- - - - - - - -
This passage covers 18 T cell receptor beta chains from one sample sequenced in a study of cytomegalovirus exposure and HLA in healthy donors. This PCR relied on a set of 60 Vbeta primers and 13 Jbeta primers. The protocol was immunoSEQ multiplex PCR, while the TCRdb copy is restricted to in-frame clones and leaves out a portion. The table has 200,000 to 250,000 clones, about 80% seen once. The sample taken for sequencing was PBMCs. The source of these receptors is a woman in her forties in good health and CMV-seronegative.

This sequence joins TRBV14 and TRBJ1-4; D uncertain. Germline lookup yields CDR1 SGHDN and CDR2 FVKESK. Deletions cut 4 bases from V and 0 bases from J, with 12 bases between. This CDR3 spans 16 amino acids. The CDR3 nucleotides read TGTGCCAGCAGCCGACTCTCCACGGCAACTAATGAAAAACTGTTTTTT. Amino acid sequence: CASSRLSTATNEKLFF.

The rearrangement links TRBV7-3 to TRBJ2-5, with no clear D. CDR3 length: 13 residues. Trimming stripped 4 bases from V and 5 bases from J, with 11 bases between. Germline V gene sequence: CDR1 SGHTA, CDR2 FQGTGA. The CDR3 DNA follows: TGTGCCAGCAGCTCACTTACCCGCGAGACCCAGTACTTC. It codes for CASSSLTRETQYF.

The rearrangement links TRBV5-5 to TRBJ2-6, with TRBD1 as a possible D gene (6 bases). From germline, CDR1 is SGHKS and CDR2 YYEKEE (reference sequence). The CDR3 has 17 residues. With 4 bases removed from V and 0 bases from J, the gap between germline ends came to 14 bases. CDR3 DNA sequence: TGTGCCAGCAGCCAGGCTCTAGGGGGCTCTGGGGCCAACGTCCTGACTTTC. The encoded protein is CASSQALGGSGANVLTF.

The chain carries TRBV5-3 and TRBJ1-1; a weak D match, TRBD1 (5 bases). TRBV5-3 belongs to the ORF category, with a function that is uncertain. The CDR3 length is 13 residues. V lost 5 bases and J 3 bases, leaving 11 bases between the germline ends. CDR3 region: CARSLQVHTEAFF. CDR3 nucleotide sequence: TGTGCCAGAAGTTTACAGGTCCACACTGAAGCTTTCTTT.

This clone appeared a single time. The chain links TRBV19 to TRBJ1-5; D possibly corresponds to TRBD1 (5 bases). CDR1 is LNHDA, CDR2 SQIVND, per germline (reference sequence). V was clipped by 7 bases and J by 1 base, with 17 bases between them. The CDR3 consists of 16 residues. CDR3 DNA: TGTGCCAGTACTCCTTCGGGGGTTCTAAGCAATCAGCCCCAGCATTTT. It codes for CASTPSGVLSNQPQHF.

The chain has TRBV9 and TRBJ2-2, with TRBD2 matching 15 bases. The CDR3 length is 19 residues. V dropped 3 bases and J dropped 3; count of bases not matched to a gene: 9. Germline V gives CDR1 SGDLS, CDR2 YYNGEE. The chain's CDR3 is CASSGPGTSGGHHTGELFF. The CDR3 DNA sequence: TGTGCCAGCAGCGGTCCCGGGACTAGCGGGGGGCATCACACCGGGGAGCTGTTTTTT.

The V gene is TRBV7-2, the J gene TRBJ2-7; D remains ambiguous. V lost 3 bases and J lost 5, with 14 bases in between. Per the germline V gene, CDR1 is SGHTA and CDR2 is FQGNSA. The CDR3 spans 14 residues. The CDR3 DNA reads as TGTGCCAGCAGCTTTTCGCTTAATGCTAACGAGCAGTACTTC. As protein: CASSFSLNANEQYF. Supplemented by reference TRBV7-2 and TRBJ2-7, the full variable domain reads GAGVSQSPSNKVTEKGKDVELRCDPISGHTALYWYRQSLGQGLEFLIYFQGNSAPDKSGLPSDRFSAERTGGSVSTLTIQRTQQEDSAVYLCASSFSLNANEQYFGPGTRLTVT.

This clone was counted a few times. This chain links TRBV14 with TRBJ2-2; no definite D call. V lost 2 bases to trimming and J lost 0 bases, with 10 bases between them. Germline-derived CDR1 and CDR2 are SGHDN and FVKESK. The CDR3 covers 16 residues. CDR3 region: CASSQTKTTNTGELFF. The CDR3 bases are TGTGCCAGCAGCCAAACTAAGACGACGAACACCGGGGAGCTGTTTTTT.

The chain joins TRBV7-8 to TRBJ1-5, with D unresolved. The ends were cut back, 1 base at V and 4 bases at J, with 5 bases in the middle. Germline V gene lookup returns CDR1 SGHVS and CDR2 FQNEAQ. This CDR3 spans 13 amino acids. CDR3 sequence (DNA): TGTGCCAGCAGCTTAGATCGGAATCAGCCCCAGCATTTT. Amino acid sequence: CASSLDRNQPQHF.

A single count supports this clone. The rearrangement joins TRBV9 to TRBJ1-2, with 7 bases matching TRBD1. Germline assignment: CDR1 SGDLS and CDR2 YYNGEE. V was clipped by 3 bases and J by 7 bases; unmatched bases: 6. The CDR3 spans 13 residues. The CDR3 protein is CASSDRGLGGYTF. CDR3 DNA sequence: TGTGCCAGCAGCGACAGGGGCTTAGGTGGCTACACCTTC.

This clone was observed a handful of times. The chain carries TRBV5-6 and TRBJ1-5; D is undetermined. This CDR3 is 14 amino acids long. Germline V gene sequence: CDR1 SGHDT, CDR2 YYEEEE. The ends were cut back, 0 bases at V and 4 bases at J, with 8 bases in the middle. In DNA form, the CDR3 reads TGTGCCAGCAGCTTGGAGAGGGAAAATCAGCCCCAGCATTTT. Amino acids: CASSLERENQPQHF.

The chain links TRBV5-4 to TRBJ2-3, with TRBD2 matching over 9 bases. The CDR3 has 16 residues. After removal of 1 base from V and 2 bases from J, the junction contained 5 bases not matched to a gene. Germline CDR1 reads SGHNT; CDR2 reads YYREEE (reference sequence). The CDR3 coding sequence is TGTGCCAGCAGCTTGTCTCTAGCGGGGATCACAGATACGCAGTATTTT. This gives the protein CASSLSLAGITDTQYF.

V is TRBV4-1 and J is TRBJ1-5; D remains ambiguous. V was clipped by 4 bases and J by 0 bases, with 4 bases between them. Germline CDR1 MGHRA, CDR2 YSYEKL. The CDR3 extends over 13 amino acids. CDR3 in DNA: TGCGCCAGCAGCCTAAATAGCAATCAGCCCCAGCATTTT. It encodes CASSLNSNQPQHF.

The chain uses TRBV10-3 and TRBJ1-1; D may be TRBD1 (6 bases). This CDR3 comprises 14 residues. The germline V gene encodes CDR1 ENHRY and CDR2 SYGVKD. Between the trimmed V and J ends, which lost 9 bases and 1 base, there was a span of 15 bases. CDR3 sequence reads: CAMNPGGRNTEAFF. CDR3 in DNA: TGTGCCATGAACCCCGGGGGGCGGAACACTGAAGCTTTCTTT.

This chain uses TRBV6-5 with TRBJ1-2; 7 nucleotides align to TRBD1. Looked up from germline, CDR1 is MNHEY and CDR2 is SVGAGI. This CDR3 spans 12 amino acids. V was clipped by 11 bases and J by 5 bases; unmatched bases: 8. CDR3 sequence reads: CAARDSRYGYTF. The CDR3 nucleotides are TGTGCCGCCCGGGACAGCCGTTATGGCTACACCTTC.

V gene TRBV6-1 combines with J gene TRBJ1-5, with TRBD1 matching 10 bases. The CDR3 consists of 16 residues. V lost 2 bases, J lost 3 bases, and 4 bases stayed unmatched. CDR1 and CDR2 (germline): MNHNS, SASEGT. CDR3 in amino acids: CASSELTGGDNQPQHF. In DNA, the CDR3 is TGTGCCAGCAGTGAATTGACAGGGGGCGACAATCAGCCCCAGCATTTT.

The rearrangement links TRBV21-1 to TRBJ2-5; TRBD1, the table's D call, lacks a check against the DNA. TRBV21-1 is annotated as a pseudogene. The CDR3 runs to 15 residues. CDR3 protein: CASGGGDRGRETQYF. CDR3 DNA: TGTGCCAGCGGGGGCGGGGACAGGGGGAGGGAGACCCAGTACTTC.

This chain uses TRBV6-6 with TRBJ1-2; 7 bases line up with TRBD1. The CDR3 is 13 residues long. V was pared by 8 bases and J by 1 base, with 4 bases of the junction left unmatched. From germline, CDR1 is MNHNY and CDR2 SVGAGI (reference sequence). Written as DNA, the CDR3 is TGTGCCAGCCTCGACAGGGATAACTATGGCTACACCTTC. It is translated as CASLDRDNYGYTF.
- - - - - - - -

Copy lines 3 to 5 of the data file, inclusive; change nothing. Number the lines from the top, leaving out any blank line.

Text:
The rearrangement links TRBV7-3 to TRBJ2-5, with no clear D. CDR3 length: 13 residues. Trimming stripped 4 bases from V and 5 bases from J, with 11 bases between. Germline V gene sequence: CDR1 SGHTA, CDR2 FQGTGA. The CDR3 DNA follows: TGTGCCAGCAGCTCACTTACCCGCGAGACCCAGTACTTC. It codes for CASSSLTRETQYF.

The rearrangement links TRBV5-5 to TRBJ2-6, with TRBD1 as a possible D gene (6 bases). From germline, CDR1 is SGHKS and CDR2 YYEKEE (reference sequence). The CDR3 has 17 residues. With 4 bases removed from V and 0 bases from J, the gap between germline ends came to 14 bases. CDR3 DNA sequence: TGTGCCAGCAGCCAGGCTCTAGGGGGCTCTGGGGCCAACGTCCTGACTTTC. The encoded protein is CASSQALGGSGANVLTF.

The chain carries TRBV5-3 and TRBJ1-1; a weak D match, TRBD1 (5 bases). TRBV5-3 belongs to the ORF category, with a function that is uncertain. The CDR3 length is 13 residues. V lost 5 bases and J 3 bases, leaving 11 bases between the germline ends. CDR3 region: CARSLQVHTEAFF. CDR3 nucleotide sequence: TGTGCCAGAAGTTTACAGGTCCACACTGAAGCTTTCTTT.